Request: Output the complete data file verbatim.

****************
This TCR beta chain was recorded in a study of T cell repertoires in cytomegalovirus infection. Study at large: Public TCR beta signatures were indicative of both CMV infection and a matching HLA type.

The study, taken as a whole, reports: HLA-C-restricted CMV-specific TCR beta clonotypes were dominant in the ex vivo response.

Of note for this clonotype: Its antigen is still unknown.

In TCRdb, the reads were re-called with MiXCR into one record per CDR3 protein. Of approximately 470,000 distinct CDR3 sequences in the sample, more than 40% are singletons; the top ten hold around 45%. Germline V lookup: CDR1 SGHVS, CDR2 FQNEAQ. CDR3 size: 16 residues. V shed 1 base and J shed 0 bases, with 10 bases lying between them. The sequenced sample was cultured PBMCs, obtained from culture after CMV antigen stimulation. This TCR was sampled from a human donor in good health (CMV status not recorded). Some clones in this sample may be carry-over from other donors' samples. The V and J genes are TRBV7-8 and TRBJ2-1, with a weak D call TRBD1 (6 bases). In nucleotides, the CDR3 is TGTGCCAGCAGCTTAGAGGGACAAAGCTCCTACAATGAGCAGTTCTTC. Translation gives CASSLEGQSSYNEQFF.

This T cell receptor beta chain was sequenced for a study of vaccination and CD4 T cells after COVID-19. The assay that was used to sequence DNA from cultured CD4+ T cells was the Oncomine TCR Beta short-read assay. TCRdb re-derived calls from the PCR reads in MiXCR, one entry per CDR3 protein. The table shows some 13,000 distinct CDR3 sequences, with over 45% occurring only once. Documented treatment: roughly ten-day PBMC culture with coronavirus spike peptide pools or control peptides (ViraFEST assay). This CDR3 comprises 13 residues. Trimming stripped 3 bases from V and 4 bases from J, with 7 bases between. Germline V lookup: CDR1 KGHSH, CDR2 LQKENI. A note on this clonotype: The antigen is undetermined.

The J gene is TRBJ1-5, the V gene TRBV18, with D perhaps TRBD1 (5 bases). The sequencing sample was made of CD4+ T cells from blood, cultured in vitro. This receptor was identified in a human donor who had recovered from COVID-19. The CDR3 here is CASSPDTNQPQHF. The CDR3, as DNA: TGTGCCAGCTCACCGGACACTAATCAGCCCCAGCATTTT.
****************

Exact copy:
This TCR beta chain was recorded in a study of T cell repertoires in cytomegalovirus infection. Study at large: Public TCR beta signatures were indicative of both CMV infection and a matching HLA type.

The study, taken as a whole, reports: HLA-C-restricted CMV-specific TCR beta clonotypes were dominant in the ex vivo response.

Of note for this clonotype: Its antigen is still unknown.

In TCRdb, the reads were re-called with MiXCR into one record per CDR3 protein. Of approximately 470,000 distinct CDR3 sequences in the sample, more than 40% are singletons; the top ten hold around 45%. Germline V lookup: CDR1 SGHVS, CDR2 FQNEAQ. CDR3 size: 16 residues. V shed 1 base and J shed 0 bases, with 10 bases lying between them. The sequenced sample was cultured PBMCs, obtained from culture after CMV antigen stimulation. This TCR was sampled from a human donor in good health (CMV status not recorded). Some clones in this sample may be carry-over from other donors' samples. The V and J genes are TRBV7-8 and TRBJ2-1, with a weak D call TRBD1 (6 bases). In nucleotides, the CDR3 is TGTGCCAGCAGCTTAGAGGGACAAAGCTCCTACAATGAGCAGTTCTTC. Translation gives CASSLEGQSSYNEQFF.

This T cell receptor beta chain was sequenced for a study of vaccination and CD4 T cells after COVID-19. The assay that was used to sequence DNA from cultured CD4+ T cells was the Oncomine TCR Beta short-read assay. TCRdb re-derived calls from the PCR reads in MiXCR, one entry per CDR3 protein. The table shows some 13,000 distinct CDR3 sequences, with over 45% occurring only once. Documented treatment: roughly ten-day PBMC culture with coronavirus spike peptide pools or control peptides (ViraFEST assay). This CDR3 comprises 13 residues. Trimming stripped 3 bases from V and 4 bases from J, with 7 bases between. Germline V lookup: CDR1 KGHSH, CDR2 LQKENI. A note on this clonotype: The antigen is undetermined.

The J gene is TRBJ1-5, the V gene TRBV18, with D perhaps TRBD1 (5 bases). The sequencing sample was made of CD4+ T cells from blood, cultured in vitro. This receptor was identified in a human donor who had recovered from COVID-19. The CDR3 here is CASSPDTNQPQHF. The CDR3, as DNA: TGTGCCAGCTCACCGGACACTAATCAGCCCCAGCATTTT.